The Conservative MP who scrutinises energy policy has been filmed boasting that he can be paid to introduce businessman to members of the Government.
Tim Yeo, the chairman of the Commons Energy and Climate Change Committee, also said he had coached John Smith, managing director of GB Railfreight, before the executive gave evidence to the committee last month. Yeo is a paid director and shareholder of Eurotunnel – the firm’s parent company.
Mr Yeo was filmed by undercover reporters working for The Sunday Times saying: “I told him [Mr Smith] in advance what to say. Ha-ha.”
When asked if he would be interested in a £7,000-a-day consultancy contract with a solar company, the MP said: “If you want to meet the right people, I can facilitate all those introductions and I use the knowledge I get from what is quite an active network of connections.”
The reporters queried if this included Government figures. Mr Yeo replied “Yes”.
The House of Commons’ code of conduct forbids MPs from acting as paid advocates, including by lobbying ministers.
Mr Yeo is the latest in a series of politicians to have become embroiled in the lobbying scandal sweeping through Westminster. Patrick Mercer MP resigned the Tory whip after he offered to help Fiji return to the Commonwealth in a joint investigation by The Daily Telegraph and the BBC’s Panorama programme.
The Lords authorities have launched an investigation into Lord Mackenzie of Framwellgate, Lord Cunningham and Lord Laird following similar undercover investigations. All three peers deny wrongdoing.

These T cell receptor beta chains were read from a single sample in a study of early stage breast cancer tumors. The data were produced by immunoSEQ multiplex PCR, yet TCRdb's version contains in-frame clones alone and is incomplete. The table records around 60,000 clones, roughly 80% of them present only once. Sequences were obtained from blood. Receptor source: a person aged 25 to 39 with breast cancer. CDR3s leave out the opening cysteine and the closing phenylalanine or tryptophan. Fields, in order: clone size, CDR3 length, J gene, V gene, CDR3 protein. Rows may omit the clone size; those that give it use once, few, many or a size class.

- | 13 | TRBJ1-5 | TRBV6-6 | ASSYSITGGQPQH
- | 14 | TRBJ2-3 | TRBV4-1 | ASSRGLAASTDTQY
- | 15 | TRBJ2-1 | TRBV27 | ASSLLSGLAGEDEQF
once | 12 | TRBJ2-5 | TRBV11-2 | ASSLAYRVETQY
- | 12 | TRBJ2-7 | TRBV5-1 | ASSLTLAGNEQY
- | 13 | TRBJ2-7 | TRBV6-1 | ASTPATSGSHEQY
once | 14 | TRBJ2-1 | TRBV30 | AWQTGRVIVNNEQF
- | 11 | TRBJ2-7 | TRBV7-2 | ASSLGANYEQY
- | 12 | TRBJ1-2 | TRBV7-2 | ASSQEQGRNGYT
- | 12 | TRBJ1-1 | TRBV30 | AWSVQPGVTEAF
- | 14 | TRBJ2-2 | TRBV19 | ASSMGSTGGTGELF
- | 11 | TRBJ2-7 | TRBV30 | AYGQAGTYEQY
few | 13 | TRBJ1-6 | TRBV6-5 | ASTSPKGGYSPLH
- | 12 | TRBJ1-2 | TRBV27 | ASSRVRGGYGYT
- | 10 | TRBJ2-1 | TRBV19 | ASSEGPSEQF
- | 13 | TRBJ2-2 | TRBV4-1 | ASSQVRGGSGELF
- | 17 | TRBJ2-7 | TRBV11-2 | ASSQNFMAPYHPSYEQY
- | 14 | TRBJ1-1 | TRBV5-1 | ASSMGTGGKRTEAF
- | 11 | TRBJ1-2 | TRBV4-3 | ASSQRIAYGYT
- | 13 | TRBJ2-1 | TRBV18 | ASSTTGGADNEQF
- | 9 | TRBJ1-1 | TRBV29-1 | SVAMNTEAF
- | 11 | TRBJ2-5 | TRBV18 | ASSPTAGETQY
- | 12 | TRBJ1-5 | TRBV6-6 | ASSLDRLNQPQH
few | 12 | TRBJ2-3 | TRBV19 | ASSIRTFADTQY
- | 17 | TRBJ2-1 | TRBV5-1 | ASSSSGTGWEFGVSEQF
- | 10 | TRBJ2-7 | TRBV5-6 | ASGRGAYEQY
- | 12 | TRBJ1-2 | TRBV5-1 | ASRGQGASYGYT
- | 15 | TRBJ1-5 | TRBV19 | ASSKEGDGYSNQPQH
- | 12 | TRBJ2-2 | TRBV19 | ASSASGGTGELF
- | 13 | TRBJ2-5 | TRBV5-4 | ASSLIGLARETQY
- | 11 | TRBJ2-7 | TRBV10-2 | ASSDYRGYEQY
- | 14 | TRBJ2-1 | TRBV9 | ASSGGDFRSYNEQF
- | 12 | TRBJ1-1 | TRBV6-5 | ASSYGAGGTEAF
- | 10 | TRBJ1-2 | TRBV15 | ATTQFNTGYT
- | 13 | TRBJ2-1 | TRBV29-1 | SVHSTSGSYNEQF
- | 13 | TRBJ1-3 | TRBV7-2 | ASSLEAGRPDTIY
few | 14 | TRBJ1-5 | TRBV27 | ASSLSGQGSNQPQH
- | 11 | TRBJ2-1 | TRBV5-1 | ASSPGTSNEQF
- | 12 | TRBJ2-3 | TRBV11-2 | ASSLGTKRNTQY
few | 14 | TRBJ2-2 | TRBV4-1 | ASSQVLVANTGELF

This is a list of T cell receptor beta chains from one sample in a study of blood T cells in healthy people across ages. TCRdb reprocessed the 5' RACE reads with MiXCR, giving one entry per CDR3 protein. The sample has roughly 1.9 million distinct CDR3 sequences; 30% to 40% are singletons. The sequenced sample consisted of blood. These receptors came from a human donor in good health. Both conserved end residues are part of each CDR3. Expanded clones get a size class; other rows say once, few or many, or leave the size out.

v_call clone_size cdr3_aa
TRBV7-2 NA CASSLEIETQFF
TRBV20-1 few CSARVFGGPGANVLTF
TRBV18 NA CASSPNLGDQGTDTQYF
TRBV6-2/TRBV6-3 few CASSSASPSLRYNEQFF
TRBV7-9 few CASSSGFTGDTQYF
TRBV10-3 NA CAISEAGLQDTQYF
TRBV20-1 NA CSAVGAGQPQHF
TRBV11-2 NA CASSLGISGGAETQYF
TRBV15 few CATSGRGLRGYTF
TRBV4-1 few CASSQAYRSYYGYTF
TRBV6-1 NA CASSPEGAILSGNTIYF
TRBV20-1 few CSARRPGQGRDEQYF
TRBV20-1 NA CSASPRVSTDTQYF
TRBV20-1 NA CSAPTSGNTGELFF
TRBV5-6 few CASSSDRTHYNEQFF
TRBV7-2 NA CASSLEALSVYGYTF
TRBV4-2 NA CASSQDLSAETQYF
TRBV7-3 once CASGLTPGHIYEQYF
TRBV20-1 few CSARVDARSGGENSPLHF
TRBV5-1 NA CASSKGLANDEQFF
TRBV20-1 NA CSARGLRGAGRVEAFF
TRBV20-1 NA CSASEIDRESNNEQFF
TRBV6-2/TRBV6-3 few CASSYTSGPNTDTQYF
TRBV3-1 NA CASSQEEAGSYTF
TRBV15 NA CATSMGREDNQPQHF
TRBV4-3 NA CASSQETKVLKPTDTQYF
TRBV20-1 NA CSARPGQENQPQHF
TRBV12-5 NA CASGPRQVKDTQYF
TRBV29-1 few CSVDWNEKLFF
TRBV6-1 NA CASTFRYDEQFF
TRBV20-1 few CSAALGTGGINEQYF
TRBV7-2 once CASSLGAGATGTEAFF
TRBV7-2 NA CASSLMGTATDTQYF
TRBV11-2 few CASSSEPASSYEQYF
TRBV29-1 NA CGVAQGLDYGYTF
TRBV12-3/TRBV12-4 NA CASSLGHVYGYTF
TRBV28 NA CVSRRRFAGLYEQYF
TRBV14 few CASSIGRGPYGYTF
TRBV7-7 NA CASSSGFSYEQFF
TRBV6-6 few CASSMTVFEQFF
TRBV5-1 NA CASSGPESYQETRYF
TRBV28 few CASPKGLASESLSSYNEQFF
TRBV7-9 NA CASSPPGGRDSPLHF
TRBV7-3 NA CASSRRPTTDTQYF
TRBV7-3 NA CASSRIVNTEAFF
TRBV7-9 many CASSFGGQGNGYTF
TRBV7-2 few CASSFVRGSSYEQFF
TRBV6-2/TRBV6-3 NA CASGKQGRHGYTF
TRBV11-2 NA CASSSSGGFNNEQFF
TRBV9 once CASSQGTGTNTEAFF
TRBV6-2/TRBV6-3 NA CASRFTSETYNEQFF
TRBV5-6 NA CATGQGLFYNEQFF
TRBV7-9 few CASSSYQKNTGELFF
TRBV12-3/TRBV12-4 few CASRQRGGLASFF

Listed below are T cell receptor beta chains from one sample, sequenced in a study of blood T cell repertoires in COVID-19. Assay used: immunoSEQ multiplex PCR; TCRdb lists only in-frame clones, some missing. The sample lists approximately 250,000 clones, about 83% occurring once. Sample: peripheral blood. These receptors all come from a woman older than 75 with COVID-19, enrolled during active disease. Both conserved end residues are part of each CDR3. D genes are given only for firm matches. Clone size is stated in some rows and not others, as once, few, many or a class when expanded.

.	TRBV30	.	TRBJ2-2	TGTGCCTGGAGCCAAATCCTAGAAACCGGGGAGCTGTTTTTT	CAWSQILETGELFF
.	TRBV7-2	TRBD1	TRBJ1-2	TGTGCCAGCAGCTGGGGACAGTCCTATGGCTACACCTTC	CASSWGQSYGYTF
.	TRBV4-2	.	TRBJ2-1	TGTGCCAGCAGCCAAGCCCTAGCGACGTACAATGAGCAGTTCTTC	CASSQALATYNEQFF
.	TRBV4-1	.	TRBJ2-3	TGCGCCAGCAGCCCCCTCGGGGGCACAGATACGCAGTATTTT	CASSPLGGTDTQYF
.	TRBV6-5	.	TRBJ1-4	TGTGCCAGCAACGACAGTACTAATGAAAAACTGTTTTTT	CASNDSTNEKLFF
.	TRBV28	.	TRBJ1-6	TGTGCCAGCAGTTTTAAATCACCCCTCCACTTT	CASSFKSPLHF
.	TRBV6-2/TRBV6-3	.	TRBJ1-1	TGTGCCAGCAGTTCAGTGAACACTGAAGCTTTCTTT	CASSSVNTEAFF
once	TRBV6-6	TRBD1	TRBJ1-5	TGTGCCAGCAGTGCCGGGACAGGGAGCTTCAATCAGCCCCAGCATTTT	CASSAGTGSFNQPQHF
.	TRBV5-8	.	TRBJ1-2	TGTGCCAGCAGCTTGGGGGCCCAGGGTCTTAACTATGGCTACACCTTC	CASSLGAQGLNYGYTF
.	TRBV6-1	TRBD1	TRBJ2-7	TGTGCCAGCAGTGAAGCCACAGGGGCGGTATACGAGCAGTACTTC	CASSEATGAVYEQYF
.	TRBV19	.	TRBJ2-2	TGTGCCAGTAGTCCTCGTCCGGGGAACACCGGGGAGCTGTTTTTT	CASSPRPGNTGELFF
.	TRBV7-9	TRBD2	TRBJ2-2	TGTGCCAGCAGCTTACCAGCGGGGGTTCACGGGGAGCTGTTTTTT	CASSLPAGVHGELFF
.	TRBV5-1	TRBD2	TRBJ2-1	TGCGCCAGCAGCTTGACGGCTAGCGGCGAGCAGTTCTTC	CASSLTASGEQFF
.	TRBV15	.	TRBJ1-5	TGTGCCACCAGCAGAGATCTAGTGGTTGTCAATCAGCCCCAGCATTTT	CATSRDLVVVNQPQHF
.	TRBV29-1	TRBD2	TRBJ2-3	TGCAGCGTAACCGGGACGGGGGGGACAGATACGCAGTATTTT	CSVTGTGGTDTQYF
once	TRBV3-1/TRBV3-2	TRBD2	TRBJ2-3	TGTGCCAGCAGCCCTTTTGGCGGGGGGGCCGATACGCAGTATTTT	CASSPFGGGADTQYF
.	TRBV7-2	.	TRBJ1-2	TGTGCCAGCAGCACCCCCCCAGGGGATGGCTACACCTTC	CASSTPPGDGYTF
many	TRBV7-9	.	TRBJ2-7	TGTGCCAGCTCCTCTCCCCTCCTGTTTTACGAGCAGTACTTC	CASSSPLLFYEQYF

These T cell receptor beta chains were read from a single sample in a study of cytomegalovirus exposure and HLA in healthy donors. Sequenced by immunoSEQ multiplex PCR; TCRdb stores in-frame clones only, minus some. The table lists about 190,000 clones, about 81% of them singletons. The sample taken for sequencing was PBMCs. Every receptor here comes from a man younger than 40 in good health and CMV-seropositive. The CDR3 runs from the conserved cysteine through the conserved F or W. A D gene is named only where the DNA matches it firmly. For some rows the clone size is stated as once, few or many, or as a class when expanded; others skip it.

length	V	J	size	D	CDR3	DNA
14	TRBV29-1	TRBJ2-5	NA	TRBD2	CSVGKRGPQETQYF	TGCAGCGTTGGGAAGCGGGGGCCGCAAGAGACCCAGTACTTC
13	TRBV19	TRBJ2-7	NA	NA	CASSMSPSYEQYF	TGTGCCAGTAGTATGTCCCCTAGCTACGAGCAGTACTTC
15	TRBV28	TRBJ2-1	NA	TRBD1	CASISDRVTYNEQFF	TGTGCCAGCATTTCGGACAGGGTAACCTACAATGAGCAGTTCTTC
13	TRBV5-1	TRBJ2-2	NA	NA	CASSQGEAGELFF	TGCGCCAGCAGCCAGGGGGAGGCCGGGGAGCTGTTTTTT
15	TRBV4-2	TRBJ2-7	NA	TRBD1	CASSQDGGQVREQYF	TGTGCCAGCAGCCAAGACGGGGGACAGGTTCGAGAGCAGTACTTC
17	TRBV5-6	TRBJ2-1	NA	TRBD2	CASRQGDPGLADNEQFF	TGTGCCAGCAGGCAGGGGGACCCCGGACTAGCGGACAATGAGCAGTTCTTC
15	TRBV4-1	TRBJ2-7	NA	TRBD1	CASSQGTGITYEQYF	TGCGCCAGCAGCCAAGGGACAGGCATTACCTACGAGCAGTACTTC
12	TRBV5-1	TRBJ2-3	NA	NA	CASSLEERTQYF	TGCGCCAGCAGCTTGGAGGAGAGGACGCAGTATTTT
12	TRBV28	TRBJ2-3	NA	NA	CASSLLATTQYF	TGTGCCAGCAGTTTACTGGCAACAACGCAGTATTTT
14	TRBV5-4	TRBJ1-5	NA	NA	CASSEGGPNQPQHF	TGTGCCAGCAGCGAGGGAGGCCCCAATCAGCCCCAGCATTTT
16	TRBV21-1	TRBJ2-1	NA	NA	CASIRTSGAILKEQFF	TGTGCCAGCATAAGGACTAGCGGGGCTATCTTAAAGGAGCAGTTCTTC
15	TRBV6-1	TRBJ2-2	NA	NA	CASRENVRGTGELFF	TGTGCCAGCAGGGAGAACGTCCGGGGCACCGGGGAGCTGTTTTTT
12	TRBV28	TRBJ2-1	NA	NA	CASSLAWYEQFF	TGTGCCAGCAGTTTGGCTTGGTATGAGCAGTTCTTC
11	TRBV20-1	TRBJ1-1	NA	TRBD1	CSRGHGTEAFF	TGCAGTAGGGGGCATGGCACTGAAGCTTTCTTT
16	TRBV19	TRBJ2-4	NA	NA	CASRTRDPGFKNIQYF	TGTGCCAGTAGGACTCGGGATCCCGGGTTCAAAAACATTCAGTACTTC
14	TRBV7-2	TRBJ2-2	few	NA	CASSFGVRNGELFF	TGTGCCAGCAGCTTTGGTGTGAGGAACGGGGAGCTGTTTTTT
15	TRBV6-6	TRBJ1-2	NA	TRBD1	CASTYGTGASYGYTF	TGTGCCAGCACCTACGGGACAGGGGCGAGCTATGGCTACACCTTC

Mr Yeo denied “absolutely” that he had breached the MPs’ code of conduct and said he made no firm commitment to work for the reporters posing as lobbyists.
He denied offering to provide parliamentary advice or advocacy, which he said were roles he had never performed for any company, because he said that would be a breach of the code. No tutoring of Mr Smith had ever taken place by him, he said.
He added that he intended to reject the offer of work from the undercover journalists as he suspected it amounted to an “impermissable lobbying role”.
A spokesman for GB Railfreight said that at the energy and climate change committee hearing in question the company had “made the same arguments that we consistently make in submissions, articles and on the record time and again.”
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